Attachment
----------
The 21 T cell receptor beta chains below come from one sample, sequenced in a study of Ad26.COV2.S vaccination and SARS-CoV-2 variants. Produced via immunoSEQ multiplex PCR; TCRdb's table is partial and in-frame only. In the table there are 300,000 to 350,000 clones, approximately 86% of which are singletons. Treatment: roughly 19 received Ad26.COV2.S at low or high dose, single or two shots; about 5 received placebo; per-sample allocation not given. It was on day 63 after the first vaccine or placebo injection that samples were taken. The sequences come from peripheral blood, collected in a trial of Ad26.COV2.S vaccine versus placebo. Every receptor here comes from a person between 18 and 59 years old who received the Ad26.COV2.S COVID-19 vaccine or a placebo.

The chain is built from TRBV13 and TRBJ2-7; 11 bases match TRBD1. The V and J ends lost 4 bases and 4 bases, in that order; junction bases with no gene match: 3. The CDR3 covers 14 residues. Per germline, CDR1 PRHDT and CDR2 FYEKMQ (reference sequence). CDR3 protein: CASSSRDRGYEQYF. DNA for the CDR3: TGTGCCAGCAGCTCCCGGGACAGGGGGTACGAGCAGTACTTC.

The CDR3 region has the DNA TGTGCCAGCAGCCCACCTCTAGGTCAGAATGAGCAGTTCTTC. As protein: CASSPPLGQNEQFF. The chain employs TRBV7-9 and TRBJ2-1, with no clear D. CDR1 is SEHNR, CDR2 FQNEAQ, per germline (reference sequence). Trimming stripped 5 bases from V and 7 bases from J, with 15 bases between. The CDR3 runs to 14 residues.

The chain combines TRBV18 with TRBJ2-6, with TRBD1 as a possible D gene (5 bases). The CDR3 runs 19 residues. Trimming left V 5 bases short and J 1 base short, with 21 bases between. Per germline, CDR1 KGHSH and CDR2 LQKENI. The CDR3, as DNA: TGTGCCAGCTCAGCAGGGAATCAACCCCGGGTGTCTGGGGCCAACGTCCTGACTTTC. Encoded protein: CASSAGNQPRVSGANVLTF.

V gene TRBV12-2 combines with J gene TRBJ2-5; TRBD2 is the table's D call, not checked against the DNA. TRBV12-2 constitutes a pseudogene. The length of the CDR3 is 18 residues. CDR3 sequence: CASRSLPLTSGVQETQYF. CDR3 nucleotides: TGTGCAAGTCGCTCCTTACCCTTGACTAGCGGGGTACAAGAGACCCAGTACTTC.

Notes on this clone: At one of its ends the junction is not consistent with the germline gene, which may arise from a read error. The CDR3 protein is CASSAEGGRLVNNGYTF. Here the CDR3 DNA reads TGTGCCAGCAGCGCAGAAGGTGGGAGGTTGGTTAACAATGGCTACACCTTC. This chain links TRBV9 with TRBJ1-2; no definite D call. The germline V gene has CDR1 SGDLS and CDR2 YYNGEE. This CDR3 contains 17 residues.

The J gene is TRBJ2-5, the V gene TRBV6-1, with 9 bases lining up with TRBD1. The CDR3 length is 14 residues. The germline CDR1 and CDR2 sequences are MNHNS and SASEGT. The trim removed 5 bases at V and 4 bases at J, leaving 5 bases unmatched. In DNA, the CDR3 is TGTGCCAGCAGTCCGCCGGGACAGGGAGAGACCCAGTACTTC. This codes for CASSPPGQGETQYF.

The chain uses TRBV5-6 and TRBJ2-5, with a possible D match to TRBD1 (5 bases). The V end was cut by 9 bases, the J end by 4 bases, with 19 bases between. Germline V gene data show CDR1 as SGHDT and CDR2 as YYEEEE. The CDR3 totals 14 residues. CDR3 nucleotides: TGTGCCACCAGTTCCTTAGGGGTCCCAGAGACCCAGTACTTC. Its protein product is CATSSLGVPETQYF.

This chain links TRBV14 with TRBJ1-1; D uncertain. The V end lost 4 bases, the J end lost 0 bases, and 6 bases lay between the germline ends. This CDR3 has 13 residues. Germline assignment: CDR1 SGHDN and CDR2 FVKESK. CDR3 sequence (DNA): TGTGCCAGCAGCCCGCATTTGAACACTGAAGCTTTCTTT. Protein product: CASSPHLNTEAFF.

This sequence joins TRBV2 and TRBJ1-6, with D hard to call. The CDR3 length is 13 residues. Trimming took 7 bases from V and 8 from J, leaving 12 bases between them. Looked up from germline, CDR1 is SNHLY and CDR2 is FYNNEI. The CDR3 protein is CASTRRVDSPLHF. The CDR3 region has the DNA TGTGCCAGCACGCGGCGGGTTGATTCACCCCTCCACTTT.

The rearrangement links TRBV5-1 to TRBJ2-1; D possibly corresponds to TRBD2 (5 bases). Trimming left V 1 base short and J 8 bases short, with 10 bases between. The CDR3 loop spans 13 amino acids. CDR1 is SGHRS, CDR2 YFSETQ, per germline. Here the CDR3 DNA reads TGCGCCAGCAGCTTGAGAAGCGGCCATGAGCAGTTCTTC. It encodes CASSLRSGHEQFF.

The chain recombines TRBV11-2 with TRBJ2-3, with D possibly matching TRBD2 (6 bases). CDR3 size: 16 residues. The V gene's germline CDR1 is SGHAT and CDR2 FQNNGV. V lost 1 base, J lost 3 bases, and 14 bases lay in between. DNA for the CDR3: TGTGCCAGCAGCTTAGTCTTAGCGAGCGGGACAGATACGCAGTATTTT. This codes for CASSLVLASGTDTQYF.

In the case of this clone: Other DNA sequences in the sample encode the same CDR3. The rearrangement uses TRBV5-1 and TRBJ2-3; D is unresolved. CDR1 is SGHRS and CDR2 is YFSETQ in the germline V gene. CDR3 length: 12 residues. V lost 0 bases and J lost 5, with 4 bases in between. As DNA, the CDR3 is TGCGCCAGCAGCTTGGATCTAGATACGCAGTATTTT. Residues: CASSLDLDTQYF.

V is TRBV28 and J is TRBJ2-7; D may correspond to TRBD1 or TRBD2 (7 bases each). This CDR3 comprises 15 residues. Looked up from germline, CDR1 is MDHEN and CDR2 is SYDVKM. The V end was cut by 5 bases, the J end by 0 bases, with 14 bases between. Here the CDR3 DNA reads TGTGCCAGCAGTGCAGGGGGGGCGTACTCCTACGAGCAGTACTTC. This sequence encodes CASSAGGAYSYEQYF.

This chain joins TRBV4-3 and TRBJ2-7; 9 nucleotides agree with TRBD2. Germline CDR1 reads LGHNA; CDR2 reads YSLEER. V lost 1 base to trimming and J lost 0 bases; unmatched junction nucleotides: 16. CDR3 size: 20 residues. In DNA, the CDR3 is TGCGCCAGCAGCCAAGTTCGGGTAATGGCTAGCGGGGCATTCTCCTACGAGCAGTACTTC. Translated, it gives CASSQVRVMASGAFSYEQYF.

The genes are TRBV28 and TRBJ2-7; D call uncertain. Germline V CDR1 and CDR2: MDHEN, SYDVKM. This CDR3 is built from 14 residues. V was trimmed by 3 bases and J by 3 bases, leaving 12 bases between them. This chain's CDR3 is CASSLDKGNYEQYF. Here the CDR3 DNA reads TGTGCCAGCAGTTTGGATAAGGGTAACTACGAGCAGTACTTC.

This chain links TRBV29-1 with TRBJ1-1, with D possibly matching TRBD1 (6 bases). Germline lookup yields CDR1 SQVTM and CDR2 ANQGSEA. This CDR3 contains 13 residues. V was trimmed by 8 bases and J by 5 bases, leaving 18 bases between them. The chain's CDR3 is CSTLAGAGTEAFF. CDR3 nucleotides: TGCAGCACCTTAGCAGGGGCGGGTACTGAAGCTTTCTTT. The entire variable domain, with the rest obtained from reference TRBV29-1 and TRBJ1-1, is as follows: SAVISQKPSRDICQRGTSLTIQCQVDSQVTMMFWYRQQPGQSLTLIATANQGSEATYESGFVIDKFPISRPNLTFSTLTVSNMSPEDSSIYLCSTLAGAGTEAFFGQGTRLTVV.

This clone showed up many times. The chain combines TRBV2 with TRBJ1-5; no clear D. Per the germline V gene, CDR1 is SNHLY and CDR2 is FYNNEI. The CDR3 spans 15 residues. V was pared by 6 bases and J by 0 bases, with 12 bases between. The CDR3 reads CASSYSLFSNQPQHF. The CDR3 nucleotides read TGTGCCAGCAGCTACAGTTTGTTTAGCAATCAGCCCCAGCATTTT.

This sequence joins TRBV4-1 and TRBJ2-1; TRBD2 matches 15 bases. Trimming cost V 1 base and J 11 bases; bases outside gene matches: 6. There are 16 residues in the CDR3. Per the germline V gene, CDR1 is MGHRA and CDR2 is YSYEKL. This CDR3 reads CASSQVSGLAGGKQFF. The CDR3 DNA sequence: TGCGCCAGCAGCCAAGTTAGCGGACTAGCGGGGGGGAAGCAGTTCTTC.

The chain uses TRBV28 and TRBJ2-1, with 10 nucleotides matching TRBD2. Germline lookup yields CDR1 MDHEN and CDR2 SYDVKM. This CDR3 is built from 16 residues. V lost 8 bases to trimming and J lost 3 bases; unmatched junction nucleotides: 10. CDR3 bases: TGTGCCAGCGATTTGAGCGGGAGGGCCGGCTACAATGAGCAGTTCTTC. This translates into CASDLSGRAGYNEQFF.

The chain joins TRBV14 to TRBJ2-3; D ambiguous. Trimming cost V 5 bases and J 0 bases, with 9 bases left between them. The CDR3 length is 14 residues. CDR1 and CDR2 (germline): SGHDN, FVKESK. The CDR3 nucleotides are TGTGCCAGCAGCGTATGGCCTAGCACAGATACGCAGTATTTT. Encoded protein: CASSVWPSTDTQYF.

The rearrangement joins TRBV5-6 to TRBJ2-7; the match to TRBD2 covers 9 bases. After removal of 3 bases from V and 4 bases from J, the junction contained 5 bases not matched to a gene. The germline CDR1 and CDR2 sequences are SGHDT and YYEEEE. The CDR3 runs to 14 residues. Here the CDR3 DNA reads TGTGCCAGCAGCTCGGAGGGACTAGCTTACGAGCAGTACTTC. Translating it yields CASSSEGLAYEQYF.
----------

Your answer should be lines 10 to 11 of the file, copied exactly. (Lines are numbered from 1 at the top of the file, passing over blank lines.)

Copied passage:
This sequence joins TRBV2 and TRBJ1-6, with D hard to call. The CDR3 length is 13 residues. Trimming took 7 bases from V and 8 from J, leaving 12 bases between them. Looked up from germline, CDR1 is SNHLY and CDR2 is FYNNEI. The CDR3 protein is CASTRRVDSPLHF. The CDR3 region has the DNA TGTGCCAGCACGCGGCGGGTTGATTCACCCCTCCACTTT.

The rearrangement links TRBV5-1 to TRBJ2-1; D possibly corresponds to TRBD2 (5 bases). Trimming left V 1 base short and J 8 bases short, with 10 bases between. The CDR3 loop spans 13 amino acids. CDR1 is SGHRS, CDR2 YFSETQ, per germline. Here the CDR3 DNA reads TGCGCCAGCAGCTTGAGAAGCGGCCATGAGCAGTTCTTC. It encodes CASSLRSGHEQFF.